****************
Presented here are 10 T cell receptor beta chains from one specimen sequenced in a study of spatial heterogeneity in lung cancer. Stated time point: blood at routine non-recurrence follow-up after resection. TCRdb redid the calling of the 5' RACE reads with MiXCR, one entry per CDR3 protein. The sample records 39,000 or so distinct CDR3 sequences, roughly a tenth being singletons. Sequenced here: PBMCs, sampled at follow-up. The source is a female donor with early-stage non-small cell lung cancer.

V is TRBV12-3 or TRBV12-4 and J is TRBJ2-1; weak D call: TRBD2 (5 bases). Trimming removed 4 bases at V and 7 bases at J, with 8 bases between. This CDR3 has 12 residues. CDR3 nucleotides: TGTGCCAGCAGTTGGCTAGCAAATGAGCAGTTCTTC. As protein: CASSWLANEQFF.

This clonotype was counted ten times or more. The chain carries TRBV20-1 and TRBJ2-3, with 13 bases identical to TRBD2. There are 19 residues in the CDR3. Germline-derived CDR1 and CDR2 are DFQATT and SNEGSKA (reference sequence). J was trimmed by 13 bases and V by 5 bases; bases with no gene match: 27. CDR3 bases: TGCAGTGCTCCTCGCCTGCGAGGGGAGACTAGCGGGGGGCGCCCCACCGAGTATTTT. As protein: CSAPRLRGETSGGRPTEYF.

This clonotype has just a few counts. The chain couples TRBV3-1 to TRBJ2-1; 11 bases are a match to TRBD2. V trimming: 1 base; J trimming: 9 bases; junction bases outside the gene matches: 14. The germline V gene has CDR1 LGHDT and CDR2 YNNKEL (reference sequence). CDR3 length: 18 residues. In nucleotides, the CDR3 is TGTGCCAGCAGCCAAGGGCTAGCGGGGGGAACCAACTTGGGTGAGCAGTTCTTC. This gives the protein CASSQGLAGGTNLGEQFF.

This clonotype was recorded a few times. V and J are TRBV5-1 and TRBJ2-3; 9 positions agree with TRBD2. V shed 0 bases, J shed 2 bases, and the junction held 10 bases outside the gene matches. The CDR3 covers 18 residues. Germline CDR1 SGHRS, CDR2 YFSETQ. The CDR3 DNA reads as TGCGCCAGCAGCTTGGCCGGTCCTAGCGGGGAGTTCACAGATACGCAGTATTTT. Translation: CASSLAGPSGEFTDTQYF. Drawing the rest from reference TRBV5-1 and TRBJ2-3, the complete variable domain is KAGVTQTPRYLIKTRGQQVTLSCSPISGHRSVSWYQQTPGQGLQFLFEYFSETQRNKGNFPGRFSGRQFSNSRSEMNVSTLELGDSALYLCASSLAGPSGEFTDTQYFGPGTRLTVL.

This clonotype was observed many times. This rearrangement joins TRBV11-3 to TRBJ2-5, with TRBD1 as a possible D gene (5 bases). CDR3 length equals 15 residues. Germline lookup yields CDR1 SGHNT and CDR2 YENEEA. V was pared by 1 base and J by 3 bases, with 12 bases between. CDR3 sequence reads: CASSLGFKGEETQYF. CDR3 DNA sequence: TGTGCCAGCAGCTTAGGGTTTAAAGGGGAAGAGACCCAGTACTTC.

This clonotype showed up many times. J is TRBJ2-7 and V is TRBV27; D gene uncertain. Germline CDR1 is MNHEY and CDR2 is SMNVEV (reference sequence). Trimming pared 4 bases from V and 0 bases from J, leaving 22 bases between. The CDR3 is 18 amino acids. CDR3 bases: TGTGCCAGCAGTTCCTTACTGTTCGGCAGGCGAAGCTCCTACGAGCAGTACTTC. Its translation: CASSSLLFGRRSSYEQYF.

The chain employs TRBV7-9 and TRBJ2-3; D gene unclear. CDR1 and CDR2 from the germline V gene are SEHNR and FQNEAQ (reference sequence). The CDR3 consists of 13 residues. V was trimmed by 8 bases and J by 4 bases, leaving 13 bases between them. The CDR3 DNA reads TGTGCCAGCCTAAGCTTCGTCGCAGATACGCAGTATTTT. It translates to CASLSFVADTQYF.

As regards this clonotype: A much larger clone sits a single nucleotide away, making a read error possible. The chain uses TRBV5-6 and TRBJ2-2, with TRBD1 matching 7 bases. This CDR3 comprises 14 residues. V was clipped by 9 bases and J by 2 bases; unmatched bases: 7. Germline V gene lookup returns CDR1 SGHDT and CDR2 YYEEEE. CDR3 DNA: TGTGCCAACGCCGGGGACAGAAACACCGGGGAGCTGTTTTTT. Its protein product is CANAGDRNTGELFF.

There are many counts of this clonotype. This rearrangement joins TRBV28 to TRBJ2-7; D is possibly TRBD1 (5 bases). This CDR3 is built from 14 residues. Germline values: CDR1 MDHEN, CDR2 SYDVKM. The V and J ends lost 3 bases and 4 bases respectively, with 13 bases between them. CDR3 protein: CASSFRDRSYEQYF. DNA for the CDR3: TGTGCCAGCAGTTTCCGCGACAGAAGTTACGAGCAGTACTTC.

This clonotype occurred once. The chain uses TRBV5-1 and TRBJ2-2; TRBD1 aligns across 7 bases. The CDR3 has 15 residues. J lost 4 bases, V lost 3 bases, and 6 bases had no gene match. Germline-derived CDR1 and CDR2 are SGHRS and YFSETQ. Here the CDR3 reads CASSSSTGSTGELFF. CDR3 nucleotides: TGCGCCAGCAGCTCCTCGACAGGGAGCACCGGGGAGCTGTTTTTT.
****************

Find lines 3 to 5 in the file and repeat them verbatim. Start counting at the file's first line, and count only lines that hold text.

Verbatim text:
This clonotype was counted ten times or more. The chain carries TRBV20-1 and TRBJ2-3, with 13 bases identical to TRBD2. There are 19 residues in the CDR3. Germline-derived CDR1 and CDR2 are DFQATT and SNEGSKA (reference sequence). J was trimmed by 13 bases and V by 5 bases; bases with no gene match: 27. CDR3 bases: TGCAGTGCTCCTCGCCTGCGAGGGGAGACTAGCGGGGGGCGCCCCACCGAGTATTTT. As protein: CSAPRLRGETSGGRPTEYF.

This clonotype has just a few counts. The chain couples TRBV3-1 to TRBJ2-1; 11 bases are a match to TRBD2. V trimming: 1 base; J trimming: 9 bases; junction bases outside the gene matches: 14. The germline V gene has CDR1 LGHDT and CDR2 YNNKEL (reference sequence). CDR3 length: 18 residues. In nucleotides, the CDR3 is TGTGCCAGCAGCCAAGGGCTAGCGGGGGGAACCAACTTGGGTGAGCAGTTCTTC. This gives the protein CASSQGLAGGTNLGEQFF.

This clonotype was recorded a few times. V and J are TRBV5-1 and TRBJ2-3; 9 positions agree with TRBD2. V shed 0 bases, J shed 2 bases, and the junction held 10 bases outside the gene matches. The CDR3 covers 18 residues. Germline CDR1 SGHRS, CDR2 YFSETQ. The CDR3 DNA reads as TGCGCCAGCAGCTTGGCCGGTCCTAGCGGGGAGTTCACAGATACGCAGTATTTT. Translation: CASSLAGPSGEFTDTQYF. Drawing the rest from reference TRBV5-1 and TRBJ2-3, the complete variable domain is KAGVTQTPRYLIKTRGQQVTLSCSPISGHRSVSWYQQTPGQGLQFLFEYFSETQRNKGNFPGRFSGRQFSNSRSEMNVSTLELGDSALYLCASSLAGPSGEFTDTQYFGPGTRLTVL.